Friday, May 3, 2013

Physician Assisted Suicide; Carter v. Canada (Attorney General) BCSC; the learned decision of the Honourable Justice Smith

Further Update

I am pleased to advise that the Supreme Court of Canada ("SCC") has restored the decision of the Honourable Justice Smith as she then was of the British Columbia Supreme Court:

I have done a review of the SCC decision and it can be found here:



Disappointingly the BC Court of Appeal has overturned the decision of the Honourable Justice Smith.  I have not reviewed the case thoroughly but since it is reputed that 68% of Canadians support physician assisted suicide perhaps Parliament should intervene and pass legislation in support of a well supervised and prescribed physician assisted suicide.  I understand an appeal to the SCC will be made.


I am adopted.  My biological mother gave me up to two wonderful persons; my adoptive Mother and Father.  I think this potentially precarious manner in which my life started has motivated me to take interest in issues related to the right to life and right to cause death.  In this regard, the right to abortion has already had a storied history in Canada and lead to the Supreme Court of Canada upholding the right of women to abortion in R. v. Morgentaler.   This is a link to an excellent summary of the decision.
In Morgentaler, the Supreme Court of Canada held that the provision against abortion in the Criminal Code of Canada was unconstitutional because it violated a woman's right under section 7 of the Canadian Charter of Rights and Freedoms to security of the person.  I accept the judicial wisdom in this decision though continue to query the cut-off date when a pregnancy can be terminated.  I think that women owe a duty to prospective adopted children to terminate the pregnancy as soon as possible.  But this is not the subject of this blog.  A new right to life and right to cause death topic has seized the attention of our Courts and is currently winding its way up to the Supreme Court of Canada.  This issue has been described as an individuals right to "Physician-Assisted Suicide".  This poses the question of if and under what circumstances is it okay to assist a person in dying.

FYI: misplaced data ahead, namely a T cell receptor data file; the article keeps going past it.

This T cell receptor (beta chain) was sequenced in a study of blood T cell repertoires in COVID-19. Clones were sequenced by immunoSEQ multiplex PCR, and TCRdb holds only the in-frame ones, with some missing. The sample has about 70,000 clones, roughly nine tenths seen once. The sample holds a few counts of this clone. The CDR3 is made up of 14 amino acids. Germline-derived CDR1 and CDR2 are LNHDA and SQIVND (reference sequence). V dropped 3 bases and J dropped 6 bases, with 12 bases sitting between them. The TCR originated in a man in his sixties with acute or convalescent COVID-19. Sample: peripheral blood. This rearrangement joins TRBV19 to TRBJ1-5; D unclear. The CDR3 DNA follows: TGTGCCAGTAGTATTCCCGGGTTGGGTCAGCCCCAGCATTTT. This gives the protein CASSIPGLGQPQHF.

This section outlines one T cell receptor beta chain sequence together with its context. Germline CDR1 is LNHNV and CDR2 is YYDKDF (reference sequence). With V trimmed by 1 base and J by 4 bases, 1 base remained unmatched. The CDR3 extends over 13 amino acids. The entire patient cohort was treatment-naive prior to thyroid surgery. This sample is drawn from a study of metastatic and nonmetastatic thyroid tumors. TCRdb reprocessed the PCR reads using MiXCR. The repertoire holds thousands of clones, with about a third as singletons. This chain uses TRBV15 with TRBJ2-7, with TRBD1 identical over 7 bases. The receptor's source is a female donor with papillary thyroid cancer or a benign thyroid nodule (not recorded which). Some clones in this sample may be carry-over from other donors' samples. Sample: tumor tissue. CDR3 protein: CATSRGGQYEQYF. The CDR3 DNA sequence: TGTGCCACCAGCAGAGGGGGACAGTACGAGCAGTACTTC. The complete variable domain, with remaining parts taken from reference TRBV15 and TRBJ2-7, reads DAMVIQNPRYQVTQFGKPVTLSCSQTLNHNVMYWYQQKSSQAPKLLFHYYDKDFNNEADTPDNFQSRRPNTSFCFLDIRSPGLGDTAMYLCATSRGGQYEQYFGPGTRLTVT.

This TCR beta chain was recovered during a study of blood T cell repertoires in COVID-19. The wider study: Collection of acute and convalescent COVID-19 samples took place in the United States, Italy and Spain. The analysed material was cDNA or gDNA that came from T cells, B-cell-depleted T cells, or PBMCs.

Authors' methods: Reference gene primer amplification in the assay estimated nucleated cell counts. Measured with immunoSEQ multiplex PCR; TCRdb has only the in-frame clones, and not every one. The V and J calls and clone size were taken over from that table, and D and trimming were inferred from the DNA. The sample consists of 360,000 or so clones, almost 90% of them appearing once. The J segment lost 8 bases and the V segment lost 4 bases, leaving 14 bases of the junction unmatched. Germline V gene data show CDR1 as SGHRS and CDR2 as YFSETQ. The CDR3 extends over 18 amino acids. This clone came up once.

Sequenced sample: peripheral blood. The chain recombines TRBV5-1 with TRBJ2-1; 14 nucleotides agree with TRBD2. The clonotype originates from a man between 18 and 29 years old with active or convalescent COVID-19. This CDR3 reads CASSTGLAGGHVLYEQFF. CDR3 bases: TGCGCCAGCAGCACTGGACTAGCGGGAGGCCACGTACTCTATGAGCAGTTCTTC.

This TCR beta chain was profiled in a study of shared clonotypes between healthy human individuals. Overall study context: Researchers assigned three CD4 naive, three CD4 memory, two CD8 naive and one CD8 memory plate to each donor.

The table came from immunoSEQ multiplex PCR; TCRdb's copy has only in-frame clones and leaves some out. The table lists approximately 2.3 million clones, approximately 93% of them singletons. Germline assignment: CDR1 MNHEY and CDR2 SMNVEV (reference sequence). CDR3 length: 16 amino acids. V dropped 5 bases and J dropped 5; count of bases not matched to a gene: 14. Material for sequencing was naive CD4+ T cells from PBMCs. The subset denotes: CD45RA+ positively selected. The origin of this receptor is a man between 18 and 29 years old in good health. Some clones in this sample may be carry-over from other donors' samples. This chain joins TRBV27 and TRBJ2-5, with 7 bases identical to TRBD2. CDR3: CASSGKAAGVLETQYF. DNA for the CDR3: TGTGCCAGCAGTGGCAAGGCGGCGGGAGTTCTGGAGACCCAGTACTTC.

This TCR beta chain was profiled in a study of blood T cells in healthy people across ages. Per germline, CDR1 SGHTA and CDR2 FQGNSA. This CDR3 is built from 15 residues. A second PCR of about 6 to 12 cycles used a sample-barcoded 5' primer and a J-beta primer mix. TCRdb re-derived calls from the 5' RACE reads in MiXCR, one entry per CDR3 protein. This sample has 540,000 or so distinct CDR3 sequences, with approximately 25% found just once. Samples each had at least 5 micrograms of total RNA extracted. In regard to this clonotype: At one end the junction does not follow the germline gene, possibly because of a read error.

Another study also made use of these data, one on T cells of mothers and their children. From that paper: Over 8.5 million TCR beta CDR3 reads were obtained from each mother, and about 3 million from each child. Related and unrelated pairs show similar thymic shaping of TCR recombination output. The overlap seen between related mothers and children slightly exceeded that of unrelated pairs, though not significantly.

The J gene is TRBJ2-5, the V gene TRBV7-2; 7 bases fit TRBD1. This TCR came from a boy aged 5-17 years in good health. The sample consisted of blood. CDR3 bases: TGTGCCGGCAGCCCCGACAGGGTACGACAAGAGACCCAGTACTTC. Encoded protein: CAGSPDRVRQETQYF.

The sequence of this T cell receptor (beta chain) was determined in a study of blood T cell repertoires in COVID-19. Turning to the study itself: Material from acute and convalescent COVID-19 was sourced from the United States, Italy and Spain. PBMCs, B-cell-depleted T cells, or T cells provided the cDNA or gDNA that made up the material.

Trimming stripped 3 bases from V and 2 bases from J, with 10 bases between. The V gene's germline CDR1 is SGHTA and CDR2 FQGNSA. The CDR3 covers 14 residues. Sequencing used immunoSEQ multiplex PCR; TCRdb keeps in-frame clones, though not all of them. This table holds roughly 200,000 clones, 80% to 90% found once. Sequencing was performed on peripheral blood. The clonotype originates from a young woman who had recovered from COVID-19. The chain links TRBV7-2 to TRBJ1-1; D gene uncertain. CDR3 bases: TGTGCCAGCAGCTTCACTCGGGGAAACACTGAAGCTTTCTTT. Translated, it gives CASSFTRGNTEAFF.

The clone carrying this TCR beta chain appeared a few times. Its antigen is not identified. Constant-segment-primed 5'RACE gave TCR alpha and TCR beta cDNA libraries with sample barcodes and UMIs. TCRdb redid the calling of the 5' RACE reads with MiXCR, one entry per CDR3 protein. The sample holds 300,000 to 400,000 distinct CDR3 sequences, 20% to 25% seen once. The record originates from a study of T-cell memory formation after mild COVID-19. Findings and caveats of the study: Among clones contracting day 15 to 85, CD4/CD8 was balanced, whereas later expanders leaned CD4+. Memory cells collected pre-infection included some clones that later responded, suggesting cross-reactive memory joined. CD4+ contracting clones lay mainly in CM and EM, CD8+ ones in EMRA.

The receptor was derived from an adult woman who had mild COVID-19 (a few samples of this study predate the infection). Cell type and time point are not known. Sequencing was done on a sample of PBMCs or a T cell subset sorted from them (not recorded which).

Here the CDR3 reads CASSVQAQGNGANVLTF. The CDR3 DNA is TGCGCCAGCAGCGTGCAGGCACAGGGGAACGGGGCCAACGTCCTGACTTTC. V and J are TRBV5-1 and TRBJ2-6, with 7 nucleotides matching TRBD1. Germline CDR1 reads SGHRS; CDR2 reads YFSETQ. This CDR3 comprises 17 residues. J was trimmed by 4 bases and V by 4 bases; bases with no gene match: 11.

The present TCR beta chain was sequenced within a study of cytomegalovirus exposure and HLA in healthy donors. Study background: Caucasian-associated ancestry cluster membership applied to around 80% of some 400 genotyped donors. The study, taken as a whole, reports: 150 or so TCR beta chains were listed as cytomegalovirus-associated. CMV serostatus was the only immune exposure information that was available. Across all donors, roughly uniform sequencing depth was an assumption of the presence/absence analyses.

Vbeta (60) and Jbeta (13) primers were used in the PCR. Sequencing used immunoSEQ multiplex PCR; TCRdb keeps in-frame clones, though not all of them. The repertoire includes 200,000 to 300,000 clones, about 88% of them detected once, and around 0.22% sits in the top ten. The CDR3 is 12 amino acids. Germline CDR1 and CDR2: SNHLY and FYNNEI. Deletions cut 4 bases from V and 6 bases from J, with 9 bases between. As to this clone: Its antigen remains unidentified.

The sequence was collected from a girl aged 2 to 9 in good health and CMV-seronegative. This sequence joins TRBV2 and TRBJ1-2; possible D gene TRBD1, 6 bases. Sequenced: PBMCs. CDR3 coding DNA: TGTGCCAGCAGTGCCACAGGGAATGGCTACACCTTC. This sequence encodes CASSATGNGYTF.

In Carter v. Canada (Attorney General)  an encyclopedic 400 page decision  the Honourable Madam Justice Lynn Smith of the Supreme Court of British Columbia held that sections in the Criminal Code of Canada which made it a crime to assist a person to commit suicide were unconstitutional because they violated an individual's equality rights pursuant to section 15 and also violated section 7 rights to security of the person.  This case is also significant in the manner in which the learned Justice Smith applied what was described as the amended section 1 saving test which emerged from the decision in the Hutterian Brethren case.  Using the amended test Justice Smith determined that the deleterious effects of the subject criminal code sections did not limit the section 15 and 7 rights as little as possible as is now required.  Justice Smith commented about the new test at page 280:

“[994] It is true, as the defendants submit, that the Supreme Court did not enunciate a new test. However, in my view Hutterian Brethren marks a substantive change, rather than the addition of a nuance. The Court made clear that the final step in the proportionality analysis is neither redundant nor a mere summary of the first two steps, although, as Professor Hogg observed, it had come to be viewed that way. Courts are to widen their perspective at the final stage to take full account of the deleterious effects of the infringement on individuals or groups, and determine whether the benefits of the legislation are worth that cost. That is a different question than whether the legislation is rationally connected to the government’s objective or impairs the rights as little as possible.  [995] I agree with the plaintiffs that the Supreme Court of Canada, in Hutterian Brethren, put life into the final balancing step in the analysis of proffered justifications for infringements of Charter rights.

The written decision of Justice Smith is impressive.  Even if you odd not agree with the outcome, the thorough, logical and exhaustive manner in which Justice Smith took on this difficult issue is worthy of examination.  Also of note is the manner in which Justice Smith dealt with the Supreme Court of Canada's earlier decision in the Rodriguez v. British Columbia case which it was suggested had already decided these issues.

As I read this voluminous decision I did reflect on comments made to me some 20 years previous by an old law school friend that the Courts should defer to the supremacy of parliament.  That is that Judicial Activism is not appropriate in a democracy.  I did locate the following excellent paper on this issue: Platonic Guardians? Judicial Activism in Pursuit of Social Justice.  In delightful prose Justice Smith herself even alluded to this concern and interaction between ethics, the law, and the constitution at page 57: